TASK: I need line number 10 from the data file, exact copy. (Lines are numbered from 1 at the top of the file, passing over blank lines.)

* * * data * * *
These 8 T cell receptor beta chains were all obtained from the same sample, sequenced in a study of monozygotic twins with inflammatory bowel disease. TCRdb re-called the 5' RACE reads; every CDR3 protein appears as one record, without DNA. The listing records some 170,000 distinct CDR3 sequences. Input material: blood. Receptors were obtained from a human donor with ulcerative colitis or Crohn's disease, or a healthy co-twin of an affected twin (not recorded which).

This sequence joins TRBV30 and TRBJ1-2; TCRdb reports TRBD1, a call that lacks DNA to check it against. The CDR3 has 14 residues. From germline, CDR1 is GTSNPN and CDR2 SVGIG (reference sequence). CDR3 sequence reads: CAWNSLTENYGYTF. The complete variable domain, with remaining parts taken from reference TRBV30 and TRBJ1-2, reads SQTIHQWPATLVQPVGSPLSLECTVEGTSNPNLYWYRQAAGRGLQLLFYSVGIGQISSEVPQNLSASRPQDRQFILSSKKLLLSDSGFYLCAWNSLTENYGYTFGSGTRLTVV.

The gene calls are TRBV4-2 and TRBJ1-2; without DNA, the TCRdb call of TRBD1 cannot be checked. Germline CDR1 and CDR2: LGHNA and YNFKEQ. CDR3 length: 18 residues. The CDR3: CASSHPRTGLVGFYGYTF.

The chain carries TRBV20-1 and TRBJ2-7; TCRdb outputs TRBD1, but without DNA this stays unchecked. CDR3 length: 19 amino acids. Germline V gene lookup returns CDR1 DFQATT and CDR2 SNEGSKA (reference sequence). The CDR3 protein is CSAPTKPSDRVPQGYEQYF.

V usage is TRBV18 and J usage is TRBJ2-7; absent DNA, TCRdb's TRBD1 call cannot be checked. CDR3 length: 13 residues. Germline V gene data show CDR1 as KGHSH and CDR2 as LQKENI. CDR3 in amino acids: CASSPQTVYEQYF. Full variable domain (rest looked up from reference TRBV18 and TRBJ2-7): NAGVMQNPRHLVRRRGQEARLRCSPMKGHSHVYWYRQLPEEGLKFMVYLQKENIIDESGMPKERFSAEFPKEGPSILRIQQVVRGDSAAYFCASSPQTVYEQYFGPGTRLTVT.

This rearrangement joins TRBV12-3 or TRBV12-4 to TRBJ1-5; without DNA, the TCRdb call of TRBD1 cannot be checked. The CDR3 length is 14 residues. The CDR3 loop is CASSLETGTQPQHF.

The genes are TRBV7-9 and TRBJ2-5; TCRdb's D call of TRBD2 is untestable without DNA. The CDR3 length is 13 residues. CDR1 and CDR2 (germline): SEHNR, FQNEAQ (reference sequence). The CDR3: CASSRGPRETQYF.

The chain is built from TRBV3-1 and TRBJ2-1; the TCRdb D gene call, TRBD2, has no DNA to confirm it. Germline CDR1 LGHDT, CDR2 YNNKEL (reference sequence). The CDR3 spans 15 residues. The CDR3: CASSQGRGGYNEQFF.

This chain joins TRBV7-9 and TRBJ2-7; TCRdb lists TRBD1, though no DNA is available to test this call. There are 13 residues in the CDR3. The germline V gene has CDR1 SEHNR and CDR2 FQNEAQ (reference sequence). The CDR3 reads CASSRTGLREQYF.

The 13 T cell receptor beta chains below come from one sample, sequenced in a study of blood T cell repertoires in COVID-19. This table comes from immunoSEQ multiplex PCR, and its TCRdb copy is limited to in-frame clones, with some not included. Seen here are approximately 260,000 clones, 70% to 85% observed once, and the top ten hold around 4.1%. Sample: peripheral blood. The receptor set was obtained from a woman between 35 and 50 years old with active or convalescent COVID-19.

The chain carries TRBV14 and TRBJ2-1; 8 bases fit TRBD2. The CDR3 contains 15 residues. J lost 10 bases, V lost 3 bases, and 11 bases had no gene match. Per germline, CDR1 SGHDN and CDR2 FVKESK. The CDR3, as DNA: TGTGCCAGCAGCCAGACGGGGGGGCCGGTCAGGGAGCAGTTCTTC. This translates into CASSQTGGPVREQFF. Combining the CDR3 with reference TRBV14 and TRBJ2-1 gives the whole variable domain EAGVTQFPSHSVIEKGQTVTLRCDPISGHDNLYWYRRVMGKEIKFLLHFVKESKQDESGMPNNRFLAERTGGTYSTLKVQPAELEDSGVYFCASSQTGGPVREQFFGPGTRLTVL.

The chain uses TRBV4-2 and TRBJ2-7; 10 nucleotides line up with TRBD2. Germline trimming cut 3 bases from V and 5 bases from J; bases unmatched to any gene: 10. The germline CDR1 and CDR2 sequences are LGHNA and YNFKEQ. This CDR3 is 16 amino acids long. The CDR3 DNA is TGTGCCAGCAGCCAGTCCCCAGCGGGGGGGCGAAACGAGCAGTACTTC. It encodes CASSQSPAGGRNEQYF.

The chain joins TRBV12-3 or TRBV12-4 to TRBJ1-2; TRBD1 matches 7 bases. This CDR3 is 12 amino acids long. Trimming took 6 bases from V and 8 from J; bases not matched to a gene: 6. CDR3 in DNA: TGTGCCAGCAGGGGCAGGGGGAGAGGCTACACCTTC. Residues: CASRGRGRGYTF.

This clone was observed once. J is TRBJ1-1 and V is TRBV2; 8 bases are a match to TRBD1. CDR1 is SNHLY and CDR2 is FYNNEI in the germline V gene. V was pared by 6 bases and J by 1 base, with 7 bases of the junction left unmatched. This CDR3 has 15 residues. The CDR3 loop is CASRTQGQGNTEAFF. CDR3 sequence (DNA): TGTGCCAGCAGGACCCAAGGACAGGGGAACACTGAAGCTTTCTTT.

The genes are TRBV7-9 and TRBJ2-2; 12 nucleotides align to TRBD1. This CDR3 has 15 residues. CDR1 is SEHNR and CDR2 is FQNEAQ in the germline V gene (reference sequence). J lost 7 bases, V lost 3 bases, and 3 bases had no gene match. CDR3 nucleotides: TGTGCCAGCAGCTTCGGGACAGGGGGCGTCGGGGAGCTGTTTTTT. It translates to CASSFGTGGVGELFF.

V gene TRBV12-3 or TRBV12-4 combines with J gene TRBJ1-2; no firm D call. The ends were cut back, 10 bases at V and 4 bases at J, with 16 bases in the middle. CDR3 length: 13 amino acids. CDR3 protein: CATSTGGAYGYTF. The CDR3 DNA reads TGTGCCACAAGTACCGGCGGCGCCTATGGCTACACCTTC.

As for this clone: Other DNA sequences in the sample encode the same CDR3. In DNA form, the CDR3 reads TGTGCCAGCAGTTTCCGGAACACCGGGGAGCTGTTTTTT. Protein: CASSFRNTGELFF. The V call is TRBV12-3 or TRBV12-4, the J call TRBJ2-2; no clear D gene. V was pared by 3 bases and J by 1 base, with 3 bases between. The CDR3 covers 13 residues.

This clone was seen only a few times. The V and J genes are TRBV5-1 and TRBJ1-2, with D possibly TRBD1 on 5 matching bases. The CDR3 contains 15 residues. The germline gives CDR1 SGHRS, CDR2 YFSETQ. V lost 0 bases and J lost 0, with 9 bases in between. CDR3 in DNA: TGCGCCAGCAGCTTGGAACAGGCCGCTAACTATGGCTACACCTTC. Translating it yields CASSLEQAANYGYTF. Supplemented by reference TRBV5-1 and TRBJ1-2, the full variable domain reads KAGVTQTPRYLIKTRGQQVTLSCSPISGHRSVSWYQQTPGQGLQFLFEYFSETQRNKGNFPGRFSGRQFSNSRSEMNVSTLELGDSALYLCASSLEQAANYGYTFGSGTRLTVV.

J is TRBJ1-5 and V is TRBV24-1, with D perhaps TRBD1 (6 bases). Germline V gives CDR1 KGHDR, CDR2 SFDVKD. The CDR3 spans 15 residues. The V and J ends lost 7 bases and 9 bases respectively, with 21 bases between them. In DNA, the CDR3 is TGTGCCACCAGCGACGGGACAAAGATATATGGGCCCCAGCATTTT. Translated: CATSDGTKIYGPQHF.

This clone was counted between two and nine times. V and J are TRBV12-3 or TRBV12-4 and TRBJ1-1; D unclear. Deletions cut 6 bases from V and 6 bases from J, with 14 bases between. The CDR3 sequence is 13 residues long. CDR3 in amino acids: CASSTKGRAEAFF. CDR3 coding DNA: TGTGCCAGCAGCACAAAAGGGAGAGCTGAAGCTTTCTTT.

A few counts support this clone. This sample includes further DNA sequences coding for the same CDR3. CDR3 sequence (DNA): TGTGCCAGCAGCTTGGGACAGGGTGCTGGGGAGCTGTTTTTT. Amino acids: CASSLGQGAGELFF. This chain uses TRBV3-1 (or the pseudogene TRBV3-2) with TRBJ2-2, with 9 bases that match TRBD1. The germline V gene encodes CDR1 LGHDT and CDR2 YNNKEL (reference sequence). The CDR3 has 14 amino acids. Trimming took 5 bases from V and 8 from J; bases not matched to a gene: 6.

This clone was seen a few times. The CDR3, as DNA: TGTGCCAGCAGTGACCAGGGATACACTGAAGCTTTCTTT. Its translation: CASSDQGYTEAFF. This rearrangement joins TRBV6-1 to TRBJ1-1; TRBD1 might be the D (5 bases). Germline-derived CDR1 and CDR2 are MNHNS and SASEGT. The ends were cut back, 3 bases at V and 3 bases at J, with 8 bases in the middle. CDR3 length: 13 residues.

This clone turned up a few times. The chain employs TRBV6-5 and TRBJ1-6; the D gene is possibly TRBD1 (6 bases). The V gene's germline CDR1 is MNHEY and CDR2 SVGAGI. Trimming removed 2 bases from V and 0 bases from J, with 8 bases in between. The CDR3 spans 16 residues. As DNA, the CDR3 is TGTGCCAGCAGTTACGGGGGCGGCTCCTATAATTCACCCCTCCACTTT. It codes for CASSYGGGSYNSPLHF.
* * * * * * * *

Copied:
The 13 T cell receptor beta chains below come from one sample, sequenced in a study of blood T cell repertoires in COVID-19. This table comes from immunoSEQ multiplex PCR, and its TCRdb copy is limited to in-frame clones, with some not included. Seen here are approximately 260,000 clones, 70% to 85% observed once, and the top ten hold around 4.1%. Sample: peripheral blood. The receptor set was obtained from a woman between 35 and 50 years old with active or convalescent COVID-19.